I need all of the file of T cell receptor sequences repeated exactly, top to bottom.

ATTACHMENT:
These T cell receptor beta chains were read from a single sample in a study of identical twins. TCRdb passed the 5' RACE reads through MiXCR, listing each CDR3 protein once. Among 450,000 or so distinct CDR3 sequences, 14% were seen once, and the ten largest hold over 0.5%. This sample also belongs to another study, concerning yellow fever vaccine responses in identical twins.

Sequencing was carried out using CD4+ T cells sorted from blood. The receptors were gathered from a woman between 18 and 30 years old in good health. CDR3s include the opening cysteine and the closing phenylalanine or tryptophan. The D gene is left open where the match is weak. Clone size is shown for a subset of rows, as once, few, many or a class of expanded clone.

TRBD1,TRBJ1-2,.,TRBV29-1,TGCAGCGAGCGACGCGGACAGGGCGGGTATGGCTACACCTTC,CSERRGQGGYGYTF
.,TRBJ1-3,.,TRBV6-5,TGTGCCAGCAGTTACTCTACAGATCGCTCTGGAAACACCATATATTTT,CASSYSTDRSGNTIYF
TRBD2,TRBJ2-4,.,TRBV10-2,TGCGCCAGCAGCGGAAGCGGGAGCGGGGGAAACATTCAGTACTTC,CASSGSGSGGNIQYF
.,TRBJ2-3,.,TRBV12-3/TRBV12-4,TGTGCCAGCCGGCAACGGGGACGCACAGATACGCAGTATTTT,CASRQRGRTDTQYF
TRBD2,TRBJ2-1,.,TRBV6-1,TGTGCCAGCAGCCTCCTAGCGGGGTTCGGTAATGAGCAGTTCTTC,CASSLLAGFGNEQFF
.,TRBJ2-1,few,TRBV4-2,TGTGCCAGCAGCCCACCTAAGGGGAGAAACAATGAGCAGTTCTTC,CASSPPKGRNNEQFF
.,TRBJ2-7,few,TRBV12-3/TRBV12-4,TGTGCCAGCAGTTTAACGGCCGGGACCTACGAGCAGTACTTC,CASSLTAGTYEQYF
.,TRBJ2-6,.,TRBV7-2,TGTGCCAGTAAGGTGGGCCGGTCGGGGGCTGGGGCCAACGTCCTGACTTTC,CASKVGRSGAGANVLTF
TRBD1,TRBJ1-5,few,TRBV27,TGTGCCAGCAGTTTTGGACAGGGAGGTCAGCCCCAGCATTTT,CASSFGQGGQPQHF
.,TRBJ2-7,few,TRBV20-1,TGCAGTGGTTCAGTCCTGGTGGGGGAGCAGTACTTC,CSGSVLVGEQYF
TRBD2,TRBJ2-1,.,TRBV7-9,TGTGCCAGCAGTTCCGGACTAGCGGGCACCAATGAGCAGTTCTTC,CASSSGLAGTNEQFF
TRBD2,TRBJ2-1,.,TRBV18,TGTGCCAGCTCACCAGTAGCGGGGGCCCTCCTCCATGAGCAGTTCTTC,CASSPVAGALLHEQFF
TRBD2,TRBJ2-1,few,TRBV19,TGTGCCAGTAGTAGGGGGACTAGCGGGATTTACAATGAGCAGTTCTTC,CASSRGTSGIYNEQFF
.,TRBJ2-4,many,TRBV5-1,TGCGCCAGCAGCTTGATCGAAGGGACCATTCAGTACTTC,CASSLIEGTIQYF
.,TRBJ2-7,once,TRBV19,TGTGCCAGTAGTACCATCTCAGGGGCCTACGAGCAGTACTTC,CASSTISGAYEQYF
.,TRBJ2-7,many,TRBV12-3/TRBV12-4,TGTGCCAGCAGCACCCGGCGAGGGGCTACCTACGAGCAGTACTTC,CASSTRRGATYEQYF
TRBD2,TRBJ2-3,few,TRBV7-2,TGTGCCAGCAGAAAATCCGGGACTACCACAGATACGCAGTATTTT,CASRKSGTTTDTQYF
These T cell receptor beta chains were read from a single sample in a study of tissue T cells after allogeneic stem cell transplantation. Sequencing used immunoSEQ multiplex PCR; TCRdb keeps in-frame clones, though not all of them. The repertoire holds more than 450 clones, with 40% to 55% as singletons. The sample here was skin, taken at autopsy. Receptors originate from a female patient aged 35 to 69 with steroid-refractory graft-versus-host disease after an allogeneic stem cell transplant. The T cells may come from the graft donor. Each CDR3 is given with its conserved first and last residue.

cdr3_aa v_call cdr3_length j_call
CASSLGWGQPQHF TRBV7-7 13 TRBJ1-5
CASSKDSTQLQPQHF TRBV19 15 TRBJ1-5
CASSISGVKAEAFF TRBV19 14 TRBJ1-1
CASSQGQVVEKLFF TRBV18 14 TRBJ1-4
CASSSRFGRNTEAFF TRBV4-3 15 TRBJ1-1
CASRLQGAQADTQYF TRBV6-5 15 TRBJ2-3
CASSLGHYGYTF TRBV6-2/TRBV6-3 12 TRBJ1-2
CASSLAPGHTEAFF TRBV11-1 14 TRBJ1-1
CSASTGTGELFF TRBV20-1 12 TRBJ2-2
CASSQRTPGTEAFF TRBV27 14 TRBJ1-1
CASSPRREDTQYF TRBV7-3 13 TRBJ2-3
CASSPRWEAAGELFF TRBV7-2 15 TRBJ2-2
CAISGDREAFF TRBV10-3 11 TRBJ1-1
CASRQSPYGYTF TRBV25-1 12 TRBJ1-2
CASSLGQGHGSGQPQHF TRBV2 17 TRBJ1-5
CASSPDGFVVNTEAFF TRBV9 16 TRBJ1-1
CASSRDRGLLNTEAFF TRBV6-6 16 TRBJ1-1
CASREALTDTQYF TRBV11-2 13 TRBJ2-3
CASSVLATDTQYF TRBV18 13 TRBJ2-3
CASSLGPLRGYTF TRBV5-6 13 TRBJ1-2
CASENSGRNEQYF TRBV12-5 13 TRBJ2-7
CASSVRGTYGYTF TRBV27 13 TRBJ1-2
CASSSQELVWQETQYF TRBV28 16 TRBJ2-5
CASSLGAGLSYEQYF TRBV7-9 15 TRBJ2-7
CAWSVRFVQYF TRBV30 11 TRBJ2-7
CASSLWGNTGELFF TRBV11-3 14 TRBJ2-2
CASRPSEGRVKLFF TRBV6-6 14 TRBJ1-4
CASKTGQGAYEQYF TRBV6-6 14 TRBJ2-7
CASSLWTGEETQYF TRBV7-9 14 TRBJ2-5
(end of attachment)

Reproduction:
These T cell receptor beta chains were read from a single sample in a study of identical twins. TCRdb passed the 5' RACE reads through MiXCR, listing each CDR3 protein once. Among 450,000 or so distinct CDR3 sequences, 14% were seen once, and the ten largest hold over 0.5%. This sample also belongs to another study, concerning yellow fever vaccine responses in identical twins.

Sequencing was carried out using CD4+ T cells sorted from blood. The receptors were gathered from a woman between 18 and 30 years old in good health. CDR3s include the opening cysteine and the closing phenylalanine or tryptophan. The D gene is left open where the match is weak. Clone size is shown for a subset of rows, as once, few, many or a class of expanded clone.

TRBD1,TRBJ1-2,.,TRBV29-1,TGCAGCGAGCGACGCGGACAGGGCGGGTATGGCTACACCTTC,CSERRGQGGYGYTF
.,TRBJ1-3,.,TRBV6-5,TGTGCCAGCAGTTACTCTACAGATCGCTCTGGAAACACCATATATTTT,CASSYSTDRSGNTIYF
TRBD2,TRBJ2-4,.,TRBV10-2,TGCGCCAGCAGCGGAAGCGGGAGCGGGGGAAACATTCAGTACTTC,CASSGSGSGGNIQYF
.,TRBJ2-3,.,TRBV12-3/TRBV12-4,TGTGCCAGCCGGCAACGGGGACGCACAGATACGCAGTATTTT,CASRQRGRTDTQYF
TRBD2,TRBJ2-1,.,TRBV6-1,TGTGCCAGCAGCCTCCTAGCGGGGTTCGGTAATGAGCAGTTCTTC,CASSLLAGFGNEQFF
.,TRBJ2-1,few,TRBV4-2,TGTGCCAGCAGCCCACCTAAGGGGAGAAACAATGAGCAGTTCTTC,CASSPPKGRNNEQFF
.,TRBJ2-7,few,TRBV12-3/TRBV12-4,TGTGCCAGCAGTTTAACGGCCGGGACCTACGAGCAGTACTTC,CASSLTAGTYEQYF
.,TRBJ2-6,.,TRBV7-2,TGTGCCAGTAAGGTGGGCCGGTCGGGGGCTGGGGCCAACGTCCTGACTTTC,CASKVGRSGAGANVLTF
TRBD1,TRBJ1-5,few,TRBV27,TGTGCCAGCAGTTTTGGACAGGGAGGTCAGCCCCAGCATTTT,CASSFGQGGQPQHF
.,TRBJ2-7,few,TRBV20-1,TGCAGTGGTTCAGTCCTGGTGGGGGAGCAGTACTTC,CSGSVLVGEQYF
TRBD2,TRBJ2-1,.,TRBV7-9,TGTGCCAGCAGTTCCGGACTAGCGGGCACCAATGAGCAGTTCTTC,CASSSGLAGTNEQFF
TRBD2,TRBJ2-1,.,TRBV18,TGTGCCAGCTCACCAGTAGCGGGGGCCCTCCTCCATGAGCAGTTCTTC,CASSPVAGALLHEQFF
TRBD2,TRBJ2-1,few,TRBV19,TGTGCCAGTAGTAGGGGGACTAGCGGGATTTACAATGAGCAGTTCTTC,CASSRGTSGIYNEQFF
.,TRBJ2-4,many,TRBV5-1,TGCGCCAGCAGCTTGATCGAAGGGACCATTCAGTACTTC,CASSLIEGTIQYF
.,TRBJ2-7,once,TRBV19,TGTGCCAGTAGTACCATCTCAGGGGCCTACGAGCAGTACTTC,CASSTISGAYEQYF
.,TRBJ2-7,many,TRBV12-3/TRBV12-4,TGTGCCAGCAGCACCCGGCGAGGGGCTACCTACGAGCAGTACTTC,CASSTRRGATYEQYF
TRBD2,TRBJ2-3,few,TRBV7-2,TGTGCCAGCAGAAAATCCGGGACTACCACAGATACGCAGTATTTT,CASRKSGTTTDTQYF
These T cell receptor beta chains were read from a single sample in a study of tissue T cells after allogeneic stem cell transplantation. Sequencing used immunoSEQ multiplex PCR; TCRdb keeps in-frame clones, though not all of them. The repertoire holds more than 450 clones, with 40% to 55% as singletons. The sample here was skin, taken at autopsy. Receptors originate from a female patient aged 35 to 69 with steroid-refractory graft-versus-host disease after an allogeneic stem cell transplant. The T cells may come from the graft donor. Each CDR3 is given with its conserved first and last residue.

cdr3_aa v_call cdr3_length j_call
CASSLGWGQPQHF TRBV7-7 13 TRBJ1-5
CASSKDSTQLQPQHF TRBV19 15 TRBJ1-5
CASSISGVKAEAFF TRBV19 14 TRBJ1-1
CASSQGQVVEKLFF TRBV18 14 TRBJ1-4
CASSSRFGRNTEAFF TRBV4-3 15 TRBJ1-1
CASRLQGAQADTQYF TRBV6-5 15 TRBJ2-3
CASSLGHYGYTF TRBV6-2/TRBV6-3 12 TRBJ1-2
CASSLAPGHTEAFF TRBV11-1 14 TRBJ1-1
CSASTGTGELFF TRBV20-1 12 TRBJ2-2
CASSQRTPGTEAFF TRBV27 14 TRBJ1-1
CASSPRREDTQYF TRBV7-3 13 TRBJ2-3
CASSPRWEAAGELFF TRBV7-2 15 TRBJ2-2
CAISGDREAFF TRBV10-3 11 TRBJ1-1
CASRQSPYGYTF TRBV25-1 12 TRBJ1-2
CASSLGQGHGSGQPQHF TRBV2 17 TRBJ1-5
CASSPDGFVVNTEAFF TRBV9 16 TRBJ1-1
CASSRDRGLLNTEAFF TRBV6-6 16 TRBJ1-1
CASREALTDTQYF TRBV11-2 13 TRBJ2-3
CASSVLATDTQYF TRBV18 13 TRBJ2-3
CASSLGPLRGYTF TRBV5-6 13 TRBJ1-2
CASENSGRNEQYF TRBV12-5 13 TRBJ2-7
CASSVRGTYGYTF TRBV27 13 TRBJ1-2
CASSSQELVWQETQYF TRBV28 16 TRBJ2-5
CASSLGAGLSYEQYF TRBV7-9 15 TRBJ2-7
CAWSVRFVQYF TRBV30 11 TRBJ2-7
CASSLWGNTGELFF TRBV11-3 14 TRBJ2-2
CASRPSEGRVKLFF TRBV6-6 14 TRBJ1-4
CASKTGQGAYEQYF TRBV6-6 14 TRBJ2-7
CASSLWTGEETQYF TRBV7-9 14 TRBJ2-5